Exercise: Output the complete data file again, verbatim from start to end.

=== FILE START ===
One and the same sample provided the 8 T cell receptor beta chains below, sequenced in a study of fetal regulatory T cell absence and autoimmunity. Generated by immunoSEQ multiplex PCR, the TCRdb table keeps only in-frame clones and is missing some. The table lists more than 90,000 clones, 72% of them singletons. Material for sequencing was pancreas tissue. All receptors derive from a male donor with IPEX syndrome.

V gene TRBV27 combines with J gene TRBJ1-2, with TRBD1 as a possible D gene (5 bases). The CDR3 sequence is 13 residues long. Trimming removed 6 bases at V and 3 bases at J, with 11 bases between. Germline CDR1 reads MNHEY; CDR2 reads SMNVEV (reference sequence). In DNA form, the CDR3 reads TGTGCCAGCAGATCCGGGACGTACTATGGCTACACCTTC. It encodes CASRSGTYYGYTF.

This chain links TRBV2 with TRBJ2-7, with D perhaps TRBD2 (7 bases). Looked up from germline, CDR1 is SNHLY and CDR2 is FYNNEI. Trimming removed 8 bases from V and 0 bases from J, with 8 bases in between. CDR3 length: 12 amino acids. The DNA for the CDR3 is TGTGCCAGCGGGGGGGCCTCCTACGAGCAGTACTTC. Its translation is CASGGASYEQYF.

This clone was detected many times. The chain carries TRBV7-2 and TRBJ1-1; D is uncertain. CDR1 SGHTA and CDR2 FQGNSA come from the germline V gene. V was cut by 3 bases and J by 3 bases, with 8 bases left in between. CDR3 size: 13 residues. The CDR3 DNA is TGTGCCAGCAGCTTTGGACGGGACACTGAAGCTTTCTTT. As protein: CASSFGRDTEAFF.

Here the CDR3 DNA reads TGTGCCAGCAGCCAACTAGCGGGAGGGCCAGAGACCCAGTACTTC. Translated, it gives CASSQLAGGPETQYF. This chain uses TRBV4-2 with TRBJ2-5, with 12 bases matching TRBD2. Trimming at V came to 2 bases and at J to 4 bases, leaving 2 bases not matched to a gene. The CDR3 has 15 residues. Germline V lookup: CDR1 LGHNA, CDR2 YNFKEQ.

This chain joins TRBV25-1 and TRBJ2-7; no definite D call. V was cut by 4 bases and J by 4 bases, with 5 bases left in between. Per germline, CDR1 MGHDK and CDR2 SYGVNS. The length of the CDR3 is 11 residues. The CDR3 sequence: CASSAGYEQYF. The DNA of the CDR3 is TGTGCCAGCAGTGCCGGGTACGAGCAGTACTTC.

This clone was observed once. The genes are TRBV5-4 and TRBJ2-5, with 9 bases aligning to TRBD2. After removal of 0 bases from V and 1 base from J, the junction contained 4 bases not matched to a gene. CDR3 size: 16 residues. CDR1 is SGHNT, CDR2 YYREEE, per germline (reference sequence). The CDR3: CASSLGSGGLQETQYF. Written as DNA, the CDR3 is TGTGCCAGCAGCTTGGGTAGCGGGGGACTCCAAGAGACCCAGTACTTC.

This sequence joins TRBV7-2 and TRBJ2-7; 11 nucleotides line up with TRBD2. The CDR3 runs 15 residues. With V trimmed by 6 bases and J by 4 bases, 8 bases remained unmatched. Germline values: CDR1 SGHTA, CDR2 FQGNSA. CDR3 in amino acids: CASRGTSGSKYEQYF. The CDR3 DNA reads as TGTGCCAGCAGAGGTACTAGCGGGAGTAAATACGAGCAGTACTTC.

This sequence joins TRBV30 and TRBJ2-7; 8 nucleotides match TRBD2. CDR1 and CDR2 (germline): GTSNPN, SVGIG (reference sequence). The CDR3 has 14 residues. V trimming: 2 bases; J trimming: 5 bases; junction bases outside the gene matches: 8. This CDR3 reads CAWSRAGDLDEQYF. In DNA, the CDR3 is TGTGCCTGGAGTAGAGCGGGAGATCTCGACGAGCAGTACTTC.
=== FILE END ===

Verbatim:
One and the same sample provided the 8 T cell receptor beta chains below, sequenced in a study of fetal regulatory T cell absence and autoimmunity. Generated by immunoSEQ multiplex PCR, the TCRdb table keeps only in-frame clones and is missing some. The table lists more than 90,000 clones, 72% of them singletons. Material for sequencing was pancreas tissue. All receptors derive from a male donor with IPEX syndrome.

V gene TRBV27 combines with J gene TRBJ1-2, with TRBD1 as a possible D gene (5 bases). The CDR3 sequence is 13 residues long. Trimming removed 6 bases at V and 3 bases at J, with 11 bases between. Germline CDR1 reads MNHEY; CDR2 reads SMNVEV (reference sequence). In DNA form, the CDR3 reads TGTGCCAGCAGATCCGGGACGTACTATGGCTACACCTTC. It encodes CASRSGTYYGYTF.

This chain links TRBV2 with TRBJ2-7, with D perhaps TRBD2 (7 bases). Looked up from germline, CDR1 is SNHLY and CDR2 is FYNNEI. Trimming removed 8 bases from V and 0 bases from J, with 8 bases in between. CDR3 length: 12 amino acids. The DNA for the CDR3 is TGTGCCAGCGGGGGGGCCTCCTACGAGCAGTACTTC. Its translation is CASGGASYEQYF.

This clone was detected many times. The chain carries TRBV7-2 and TRBJ1-1; D is uncertain. CDR1 SGHTA and CDR2 FQGNSA come from the germline V gene. V was cut by 3 bases and J by 3 bases, with 8 bases left in between. CDR3 size: 13 residues. The CDR3 DNA is TGTGCCAGCAGCTTTGGACGGGACACTGAAGCTTTCTTT. As protein: CASSFGRDTEAFF.

Here the CDR3 DNA reads TGTGCCAGCAGCCAACTAGCGGGAGGGCCAGAGACCCAGTACTTC. Translated, it gives CASSQLAGGPETQYF. This chain uses TRBV4-2 with TRBJ2-5, with 12 bases matching TRBD2. Trimming at V came to 2 bases and at J to 4 bases, leaving 2 bases not matched to a gene. The CDR3 has 15 residues. Germline V lookup: CDR1 LGHNA, CDR2 YNFKEQ.

This chain joins TRBV25-1 and TRBJ2-7; no definite D call. V was cut by 4 bases and J by 4 bases, with 5 bases left in between. Per germline, CDR1 MGHDK and CDR2 SYGVNS. The length of the CDR3 is 11 residues. The CDR3 sequence: CASSAGYEQYF. The DNA of the CDR3 is TGTGCCAGCAGTGCCGGGTACGAGCAGTACTTC.

This clone was observed once. The genes are TRBV5-4 and TRBJ2-5, with 9 bases aligning to TRBD2. After removal of 0 bases from V and 1 base from J, the junction contained 4 bases not matched to a gene. CDR3 size: 16 residues. CDR1 is SGHNT, CDR2 YYREEE, per germline (reference sequence). The CDR3: CASSLGSGGLQETQYF. Written as DNA, the CDR3 is TGTGCCAGCAGCTTGGGTAGCGGGGGACTCCAAGAGACCCAGTACTTC.

This sequence joins TRBV7-2 and TRBJ2-7; 11 nucleotides line up with TRBD2. The CDR3 runs 15 residues. With V trimmed by 6 bases and J by 4 bases, 8 bases remained unmatched. Germline values: CDR1 SGHTA, CDR2 FQGNSA. CDR3 in amino acids: CASRGTSGSKYEQYF. The CDR3 DNA reads as TGTGCCAGCAGAGGTACTAGCGGGAGTAAATACGAGCAGTACTTC.

This sequence joins TRBV30 and TRBJ2-7; 8 nucleotides match TRBD2. CDR1 and CDR2 (germline): GTSNPN, SVGIG (reference sequence). The CDR3 has 14 residues. V trimming: 2 bases; J trimming: 5 bases; junction bases outside the gene matches: 8. This CDR3 reads CAWSRAGDLDEQYF. In DNA, the CDR3 is TGTGCCTGGAGTAGAGCGGGAGATCTCGACGAGCAGTACTTC.